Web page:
That said, because it’s a trope in some science-fiction, and because Sarek doesn’t seem to want Amanda to feel independent, is it possible that the name is easy to pronounce, but Vulcans are raised to delight in telling people they’re wrong when they try? Spock has enjoyed correcting people on more than one occasion, including times when he was wrong.
KIRK: It sounded more like a command.
AMANDA: Of course. He’s a Vulcan. I’m his wife.
Yep. Abusive, and she has resigned herself to being treated like a servant.
KIRK: And Spock is his son.
AMANDA: You don’t understand the Vulcan way, Captain. It’s logical. It’s a better way than ours. But it’s not easy. It has kept Spock and Sarek from speaking as father and son for eighteen years.
I’ve said this before, and I’ll probably say it many times again, the way this show is going, but Amanda isn’t describing logic. She’s describing toxic masculinity brandishing the word “logic” as a protection against criticism. Refusing to speak to someone because they don’t have the same job is as irrational and emotional as decisions get.
KIRK: Spock is my best officer, and my friend.
AMANDA: I’m glad he has such a friend. It hasn’t been easy on Spock. Neither human nor Vulcan. At home nowhere except Starfleet.
This gets back to the prior wondering about Kirk not realizing that Sarek and Amanda are Spock’s parents. If being neither human nor Vulcan means that Spock never feels like he’s with his own people (a legitimate problem that serves as an allegory to the issues that many multi-racial humans unfairly live with), that probably means that his parents’ relationship is unique or nearly so.
AMANDA: My husband has nothing against Starfleet. But Vulcans believe that peace should not depend on force.
KIRK: Starfleet force is used only as a last resort. We’re an instrument of civilization. And it’s a better opportunity for a scientist to study the universe than he can get at the Vulcan Science Academy.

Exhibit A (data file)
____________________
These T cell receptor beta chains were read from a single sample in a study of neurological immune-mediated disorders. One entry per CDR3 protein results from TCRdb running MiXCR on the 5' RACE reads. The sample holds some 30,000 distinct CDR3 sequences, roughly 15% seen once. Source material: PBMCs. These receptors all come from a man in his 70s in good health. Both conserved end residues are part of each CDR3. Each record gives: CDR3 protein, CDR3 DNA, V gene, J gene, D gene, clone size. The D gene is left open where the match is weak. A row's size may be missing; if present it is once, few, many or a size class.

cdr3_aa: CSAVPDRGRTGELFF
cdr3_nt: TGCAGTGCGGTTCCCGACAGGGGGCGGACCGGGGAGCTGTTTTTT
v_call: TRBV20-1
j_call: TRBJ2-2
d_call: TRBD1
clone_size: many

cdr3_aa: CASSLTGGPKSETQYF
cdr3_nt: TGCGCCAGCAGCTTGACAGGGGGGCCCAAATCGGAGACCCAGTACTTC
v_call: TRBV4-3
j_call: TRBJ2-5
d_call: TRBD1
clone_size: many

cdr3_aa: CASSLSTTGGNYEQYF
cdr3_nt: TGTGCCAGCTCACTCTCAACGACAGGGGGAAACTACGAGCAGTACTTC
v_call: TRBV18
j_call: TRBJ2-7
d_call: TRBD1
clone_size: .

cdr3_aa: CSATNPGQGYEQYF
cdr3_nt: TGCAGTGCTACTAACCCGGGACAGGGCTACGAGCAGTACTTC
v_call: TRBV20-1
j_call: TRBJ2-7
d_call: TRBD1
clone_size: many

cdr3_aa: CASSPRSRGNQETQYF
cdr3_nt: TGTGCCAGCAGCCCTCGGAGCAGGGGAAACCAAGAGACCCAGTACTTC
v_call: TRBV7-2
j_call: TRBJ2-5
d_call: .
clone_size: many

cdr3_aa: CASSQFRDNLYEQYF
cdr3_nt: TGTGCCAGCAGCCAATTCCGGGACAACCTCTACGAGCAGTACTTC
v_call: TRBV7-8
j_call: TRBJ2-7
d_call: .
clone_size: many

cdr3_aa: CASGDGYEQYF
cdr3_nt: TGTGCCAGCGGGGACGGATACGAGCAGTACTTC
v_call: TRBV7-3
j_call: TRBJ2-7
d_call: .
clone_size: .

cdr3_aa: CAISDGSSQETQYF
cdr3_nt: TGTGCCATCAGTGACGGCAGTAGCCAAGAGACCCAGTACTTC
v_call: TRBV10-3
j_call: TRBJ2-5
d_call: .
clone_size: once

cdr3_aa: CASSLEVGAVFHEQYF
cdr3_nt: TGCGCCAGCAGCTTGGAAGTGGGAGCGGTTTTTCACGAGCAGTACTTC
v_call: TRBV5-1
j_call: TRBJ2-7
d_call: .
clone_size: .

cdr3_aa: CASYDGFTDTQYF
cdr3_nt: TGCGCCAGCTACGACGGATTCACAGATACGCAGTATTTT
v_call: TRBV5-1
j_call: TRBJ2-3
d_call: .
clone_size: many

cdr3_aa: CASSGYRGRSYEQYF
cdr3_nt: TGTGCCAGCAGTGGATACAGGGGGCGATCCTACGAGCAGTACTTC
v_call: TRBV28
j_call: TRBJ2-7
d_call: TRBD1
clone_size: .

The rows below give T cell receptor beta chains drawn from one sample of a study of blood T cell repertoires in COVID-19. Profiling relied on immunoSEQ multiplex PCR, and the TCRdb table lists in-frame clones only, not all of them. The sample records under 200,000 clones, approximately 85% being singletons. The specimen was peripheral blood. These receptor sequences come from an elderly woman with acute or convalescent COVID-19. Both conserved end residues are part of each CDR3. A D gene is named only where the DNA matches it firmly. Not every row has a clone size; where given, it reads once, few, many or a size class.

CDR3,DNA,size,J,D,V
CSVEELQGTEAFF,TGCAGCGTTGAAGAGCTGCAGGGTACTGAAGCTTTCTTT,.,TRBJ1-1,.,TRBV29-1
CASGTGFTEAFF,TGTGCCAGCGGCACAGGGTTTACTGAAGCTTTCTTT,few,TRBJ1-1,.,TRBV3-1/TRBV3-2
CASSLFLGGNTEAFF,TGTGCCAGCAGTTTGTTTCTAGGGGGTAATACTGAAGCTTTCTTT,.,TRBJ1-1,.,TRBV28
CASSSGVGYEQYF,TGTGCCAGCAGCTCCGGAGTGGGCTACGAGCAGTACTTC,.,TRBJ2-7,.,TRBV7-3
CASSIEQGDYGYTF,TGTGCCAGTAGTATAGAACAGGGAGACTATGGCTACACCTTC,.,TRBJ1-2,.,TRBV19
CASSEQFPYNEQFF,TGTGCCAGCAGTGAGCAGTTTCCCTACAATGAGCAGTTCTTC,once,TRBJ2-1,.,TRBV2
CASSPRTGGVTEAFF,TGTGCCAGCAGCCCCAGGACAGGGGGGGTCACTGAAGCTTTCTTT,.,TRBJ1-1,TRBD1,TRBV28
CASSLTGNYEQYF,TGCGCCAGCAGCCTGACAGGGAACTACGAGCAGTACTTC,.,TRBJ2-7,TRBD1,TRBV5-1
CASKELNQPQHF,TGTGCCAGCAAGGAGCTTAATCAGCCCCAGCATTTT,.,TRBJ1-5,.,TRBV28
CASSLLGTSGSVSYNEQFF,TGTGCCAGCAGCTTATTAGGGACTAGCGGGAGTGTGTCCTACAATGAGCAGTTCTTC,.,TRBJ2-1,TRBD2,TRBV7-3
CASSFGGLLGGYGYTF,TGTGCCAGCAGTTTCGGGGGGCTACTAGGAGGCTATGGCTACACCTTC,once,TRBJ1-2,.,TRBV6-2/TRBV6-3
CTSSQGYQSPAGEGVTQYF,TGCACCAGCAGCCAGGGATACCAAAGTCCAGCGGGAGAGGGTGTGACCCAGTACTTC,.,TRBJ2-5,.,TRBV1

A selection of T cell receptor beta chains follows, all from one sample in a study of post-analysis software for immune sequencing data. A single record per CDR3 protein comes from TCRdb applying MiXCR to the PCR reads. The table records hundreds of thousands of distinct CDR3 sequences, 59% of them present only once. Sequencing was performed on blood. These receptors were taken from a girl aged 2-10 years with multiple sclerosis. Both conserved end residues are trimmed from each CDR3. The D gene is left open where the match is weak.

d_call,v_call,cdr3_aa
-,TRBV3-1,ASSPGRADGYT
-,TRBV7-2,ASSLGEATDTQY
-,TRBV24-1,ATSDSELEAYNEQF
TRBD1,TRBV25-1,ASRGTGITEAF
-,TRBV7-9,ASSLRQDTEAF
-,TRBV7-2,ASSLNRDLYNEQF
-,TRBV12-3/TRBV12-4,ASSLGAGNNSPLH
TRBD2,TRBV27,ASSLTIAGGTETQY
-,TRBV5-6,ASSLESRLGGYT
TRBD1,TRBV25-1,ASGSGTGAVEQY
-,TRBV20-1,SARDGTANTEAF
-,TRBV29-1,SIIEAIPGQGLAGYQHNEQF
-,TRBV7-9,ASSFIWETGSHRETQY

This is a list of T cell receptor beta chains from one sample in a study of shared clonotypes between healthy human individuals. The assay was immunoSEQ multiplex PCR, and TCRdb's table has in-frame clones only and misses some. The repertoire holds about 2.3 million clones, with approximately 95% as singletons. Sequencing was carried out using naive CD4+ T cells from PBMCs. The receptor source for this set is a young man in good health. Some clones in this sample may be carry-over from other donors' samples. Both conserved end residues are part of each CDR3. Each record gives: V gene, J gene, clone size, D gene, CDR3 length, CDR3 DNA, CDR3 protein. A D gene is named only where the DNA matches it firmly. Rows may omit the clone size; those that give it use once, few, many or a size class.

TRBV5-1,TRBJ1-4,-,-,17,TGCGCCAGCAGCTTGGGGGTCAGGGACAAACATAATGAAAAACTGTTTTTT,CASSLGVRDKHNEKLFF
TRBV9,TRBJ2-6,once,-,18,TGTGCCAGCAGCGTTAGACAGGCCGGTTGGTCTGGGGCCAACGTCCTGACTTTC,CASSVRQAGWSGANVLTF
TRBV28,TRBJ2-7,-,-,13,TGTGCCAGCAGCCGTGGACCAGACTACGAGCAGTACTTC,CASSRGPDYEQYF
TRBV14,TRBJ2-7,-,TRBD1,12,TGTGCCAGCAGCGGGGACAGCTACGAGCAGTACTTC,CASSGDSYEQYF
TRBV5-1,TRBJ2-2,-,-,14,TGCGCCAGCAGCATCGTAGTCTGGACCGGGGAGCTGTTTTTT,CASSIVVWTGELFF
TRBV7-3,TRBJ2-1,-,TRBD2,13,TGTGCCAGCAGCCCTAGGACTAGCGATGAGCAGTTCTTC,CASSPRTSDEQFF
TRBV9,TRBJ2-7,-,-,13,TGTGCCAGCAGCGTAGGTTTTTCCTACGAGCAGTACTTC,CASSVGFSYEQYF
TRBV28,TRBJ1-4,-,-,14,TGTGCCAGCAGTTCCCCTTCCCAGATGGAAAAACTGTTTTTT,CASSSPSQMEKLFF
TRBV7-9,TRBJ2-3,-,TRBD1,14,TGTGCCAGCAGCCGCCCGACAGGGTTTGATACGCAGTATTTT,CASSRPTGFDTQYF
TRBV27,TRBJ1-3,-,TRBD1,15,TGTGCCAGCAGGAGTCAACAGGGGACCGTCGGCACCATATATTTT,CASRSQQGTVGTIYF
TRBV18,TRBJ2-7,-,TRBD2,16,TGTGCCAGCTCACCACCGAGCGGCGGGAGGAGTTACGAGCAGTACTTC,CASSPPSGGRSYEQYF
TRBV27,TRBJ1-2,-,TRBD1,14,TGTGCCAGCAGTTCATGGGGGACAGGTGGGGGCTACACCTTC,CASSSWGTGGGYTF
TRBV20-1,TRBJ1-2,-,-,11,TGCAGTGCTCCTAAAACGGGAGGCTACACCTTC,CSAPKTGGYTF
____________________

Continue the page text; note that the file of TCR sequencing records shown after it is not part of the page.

Kirk indicates that they only use force “as a last resort,” but…that last resort comes up more frequently than one would typically guess, I think, which might be Sarek’s point. We’ve also seen hints—in episodes like Arena and The Alternative Factor—that Kirk’s rosy view of Starfleet might not be entirely accurate.
Captain’s log, Stardate 3842.4. The interplanetary conference will consider the petition of the Coridan planets to be admitted to the Federation. The Coridan system has been claimed by some of the races now aboard our ship as delegates, races who have strong personal reasons for keeping Coridan out of the Federation. The most pressing problem aboard the Enterprise is to make sure open warfare doesn’t break out among the delegates before the conference begins.
This seems to indicate that the Federation—assuming that the delegates we see are all representing Federation member worlds—is much more like the United Nations than it is a national government of its own. Otherwise, it’s difficult to imagine (to put this into a United States context) Idaho and Alabama both claiming an inhabited island as its colony, while the island’s native government requests statehood. It’s a lot easier to imagine the population of someplace like the Paracel Islands wanting to join the United Nations, even while China, Vietnam, and Taiwan argue over three square miles (less than eight square kilometers) of land.
Something I want to mention, while we’re here, is how corrosive the term “race” is, when used in science-fiction and fantasy, like this. Race is basically an invention by Europeans to justify White supremacist forms of colonialism, so there isn’t any significant variation in ability between races, despite stereotypes to that effect. However, when we use the word “race” to describe Vulcans or elves, we reinforce the myth that Chinese people are better at math or that Black people are stronger. Unfortunately, the term is ingrained throughout genre fiction and obvious replacements like “species” don’t have the same connotation of referring to groups with whom we can carry on conversations, since bacteria are also species.
I don’t have a solution to this problem, but I did want to flag it and apologize for all the times in the past and undoubtedly in the future that I’m playing into that mess.
MCCOY: Mister Ambassador, I understand you had retired before this conference was called. Forgive my curiosity, but as a doctor, I’m interested in Vulcan physiology. Isn’t it unusual for a Vulcan to retire at your age? After all, you’re only a hundred and two.
SAREK: One hundred two point four three seven precisely, Doctor, measured in your years. I had other concerns.
To save you the trouble of pulling out your calculators, 0.437 years is 159 days, fourteen hours, forty-four minutes, and thirty-one and one-fifth of a second. So, I dispute Sarek’s precision, because he’s probably not counting fifths of a second unless he gets really excited about celebrating his birthday…which would be an emotion, right?
More to the point, however, remember McCoy’s proclaimed “interest in Vulcan physiology,” here, because this episode is a mess, from that perspective.